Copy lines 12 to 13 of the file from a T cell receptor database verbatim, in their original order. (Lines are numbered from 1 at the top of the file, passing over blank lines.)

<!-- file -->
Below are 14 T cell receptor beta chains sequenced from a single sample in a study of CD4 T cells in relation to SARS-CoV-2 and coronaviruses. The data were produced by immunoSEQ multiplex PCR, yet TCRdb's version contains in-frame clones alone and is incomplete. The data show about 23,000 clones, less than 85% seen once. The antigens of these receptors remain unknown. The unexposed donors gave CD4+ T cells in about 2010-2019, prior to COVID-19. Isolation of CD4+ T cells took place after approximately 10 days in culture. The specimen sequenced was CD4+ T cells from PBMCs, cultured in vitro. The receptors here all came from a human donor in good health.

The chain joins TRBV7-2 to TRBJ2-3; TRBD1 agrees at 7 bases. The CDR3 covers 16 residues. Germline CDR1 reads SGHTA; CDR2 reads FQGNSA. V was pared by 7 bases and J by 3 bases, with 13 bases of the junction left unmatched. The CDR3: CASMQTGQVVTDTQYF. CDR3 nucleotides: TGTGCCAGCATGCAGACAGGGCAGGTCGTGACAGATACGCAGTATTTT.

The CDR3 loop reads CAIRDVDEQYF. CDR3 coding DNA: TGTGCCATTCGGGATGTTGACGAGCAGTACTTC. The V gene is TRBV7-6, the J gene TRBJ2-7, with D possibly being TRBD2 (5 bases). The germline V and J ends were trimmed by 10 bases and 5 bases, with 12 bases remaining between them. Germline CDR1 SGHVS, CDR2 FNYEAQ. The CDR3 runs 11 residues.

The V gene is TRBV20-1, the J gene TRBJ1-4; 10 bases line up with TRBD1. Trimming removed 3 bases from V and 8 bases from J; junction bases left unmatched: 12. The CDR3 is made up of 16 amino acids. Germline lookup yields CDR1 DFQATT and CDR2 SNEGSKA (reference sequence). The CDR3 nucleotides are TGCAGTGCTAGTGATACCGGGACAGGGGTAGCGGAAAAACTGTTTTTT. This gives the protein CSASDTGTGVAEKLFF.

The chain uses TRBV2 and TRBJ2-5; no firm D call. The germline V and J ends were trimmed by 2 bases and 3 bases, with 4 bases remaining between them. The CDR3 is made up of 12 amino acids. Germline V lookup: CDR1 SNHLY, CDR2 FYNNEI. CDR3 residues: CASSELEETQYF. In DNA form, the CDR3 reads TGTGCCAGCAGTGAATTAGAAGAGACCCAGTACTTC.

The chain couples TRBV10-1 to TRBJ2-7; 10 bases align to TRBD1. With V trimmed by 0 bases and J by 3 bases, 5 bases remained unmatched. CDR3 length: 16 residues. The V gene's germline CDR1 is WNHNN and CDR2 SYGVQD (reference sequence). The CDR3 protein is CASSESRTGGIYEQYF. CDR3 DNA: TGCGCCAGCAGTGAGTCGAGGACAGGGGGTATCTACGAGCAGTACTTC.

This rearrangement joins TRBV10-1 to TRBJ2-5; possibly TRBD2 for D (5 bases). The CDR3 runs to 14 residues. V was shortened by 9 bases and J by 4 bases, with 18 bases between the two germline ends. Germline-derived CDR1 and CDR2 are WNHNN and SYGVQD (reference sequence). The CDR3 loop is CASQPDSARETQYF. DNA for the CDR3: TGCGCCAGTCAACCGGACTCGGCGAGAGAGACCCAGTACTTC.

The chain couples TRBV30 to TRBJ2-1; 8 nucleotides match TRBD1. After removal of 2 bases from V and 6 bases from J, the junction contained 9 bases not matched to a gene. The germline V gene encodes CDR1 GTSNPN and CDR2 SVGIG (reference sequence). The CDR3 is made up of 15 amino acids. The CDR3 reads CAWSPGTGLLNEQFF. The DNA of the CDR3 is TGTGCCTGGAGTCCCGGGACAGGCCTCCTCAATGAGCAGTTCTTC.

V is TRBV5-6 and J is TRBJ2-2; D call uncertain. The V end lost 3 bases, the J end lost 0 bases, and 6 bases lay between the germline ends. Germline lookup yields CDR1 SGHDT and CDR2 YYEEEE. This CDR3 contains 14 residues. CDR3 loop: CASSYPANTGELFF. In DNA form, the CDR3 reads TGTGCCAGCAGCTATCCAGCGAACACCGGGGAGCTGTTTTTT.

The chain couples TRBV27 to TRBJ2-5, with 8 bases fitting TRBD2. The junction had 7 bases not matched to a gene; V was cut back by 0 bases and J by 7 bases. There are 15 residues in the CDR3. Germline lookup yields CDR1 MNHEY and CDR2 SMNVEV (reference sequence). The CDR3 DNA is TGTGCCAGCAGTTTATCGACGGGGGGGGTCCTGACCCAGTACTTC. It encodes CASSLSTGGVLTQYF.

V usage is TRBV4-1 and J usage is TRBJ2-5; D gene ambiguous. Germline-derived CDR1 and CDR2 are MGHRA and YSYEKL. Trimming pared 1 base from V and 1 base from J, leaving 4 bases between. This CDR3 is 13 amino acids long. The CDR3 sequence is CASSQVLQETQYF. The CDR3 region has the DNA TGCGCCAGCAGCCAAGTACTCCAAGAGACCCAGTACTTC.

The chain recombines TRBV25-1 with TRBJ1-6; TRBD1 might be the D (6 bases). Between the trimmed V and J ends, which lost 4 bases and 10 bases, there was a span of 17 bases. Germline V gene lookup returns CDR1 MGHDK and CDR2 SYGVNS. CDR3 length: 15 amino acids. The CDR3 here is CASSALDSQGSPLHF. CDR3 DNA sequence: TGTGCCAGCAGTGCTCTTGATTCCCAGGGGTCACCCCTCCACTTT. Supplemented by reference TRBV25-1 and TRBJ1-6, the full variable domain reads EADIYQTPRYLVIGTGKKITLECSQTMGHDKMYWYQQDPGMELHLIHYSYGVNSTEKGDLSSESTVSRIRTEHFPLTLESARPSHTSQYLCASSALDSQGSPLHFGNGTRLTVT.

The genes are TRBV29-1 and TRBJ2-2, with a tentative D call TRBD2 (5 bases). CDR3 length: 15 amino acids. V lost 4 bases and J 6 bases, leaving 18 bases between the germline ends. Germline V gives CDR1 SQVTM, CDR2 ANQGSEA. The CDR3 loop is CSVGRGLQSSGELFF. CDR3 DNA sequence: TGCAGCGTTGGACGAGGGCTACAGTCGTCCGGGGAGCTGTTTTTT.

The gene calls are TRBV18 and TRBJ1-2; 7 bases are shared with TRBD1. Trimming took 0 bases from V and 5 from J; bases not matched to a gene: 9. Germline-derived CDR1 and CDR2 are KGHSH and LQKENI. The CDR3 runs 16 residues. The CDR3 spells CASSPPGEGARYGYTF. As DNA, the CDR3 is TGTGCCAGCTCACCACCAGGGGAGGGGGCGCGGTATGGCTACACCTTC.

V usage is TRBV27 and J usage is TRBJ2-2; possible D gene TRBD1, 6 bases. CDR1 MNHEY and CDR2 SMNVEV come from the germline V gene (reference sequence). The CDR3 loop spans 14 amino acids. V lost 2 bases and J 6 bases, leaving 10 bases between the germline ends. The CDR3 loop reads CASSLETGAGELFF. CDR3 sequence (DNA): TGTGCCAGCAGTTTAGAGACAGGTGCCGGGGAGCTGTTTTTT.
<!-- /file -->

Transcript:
The chain recombines TRBV25-1 with TRBJ1-6; TRBD1 might be the D (6 bases). Between the trimmed V and J ends, which lost 4 bases and 10 bases, there was a span of 17 bases. Germline V gene lookup returns CDR1 MGHDK and CDR2 SYGVNS. CDR3 length: 15 amino acids. The CDR3 here is CASSALDSQGSPLHF. CDR3 DNA sequence: TGTGCCAGCAGTGCTCTTGATTCCCAGGGGTCACCCCTCCACTTT. Supplemented by reference TRBV25-1 and TRBJ1-6, the full variable domain reads EADIYQTPRYLVIGTGKKITLECSQTMGHDKMYWYQQDPGMELHLIHYSYGVNSTEKGDLSSESTVSRIRTEHFPLTLESARPSHTSQYLCASSALDSQGSPLHFGNGTRLTVT.

The genes are TRBV29-1 and TRBJ2-2, with a tentative D call TRBD2 (5 bases). CDR3 length: 15 amino acids. V lost 4 bases and J 6 bases, leaving 18 bases between the germline ends. Germline V gives CDR1 SQVTM, CDR2 ANQGSEA. The CDR3 loop is CSVGRGLQSSGELFF. CDR3 DNA sequence: TGCAGCGTTGGACGAGGGCTACAGTCGTCCGGGGAGCTGTTTTTT.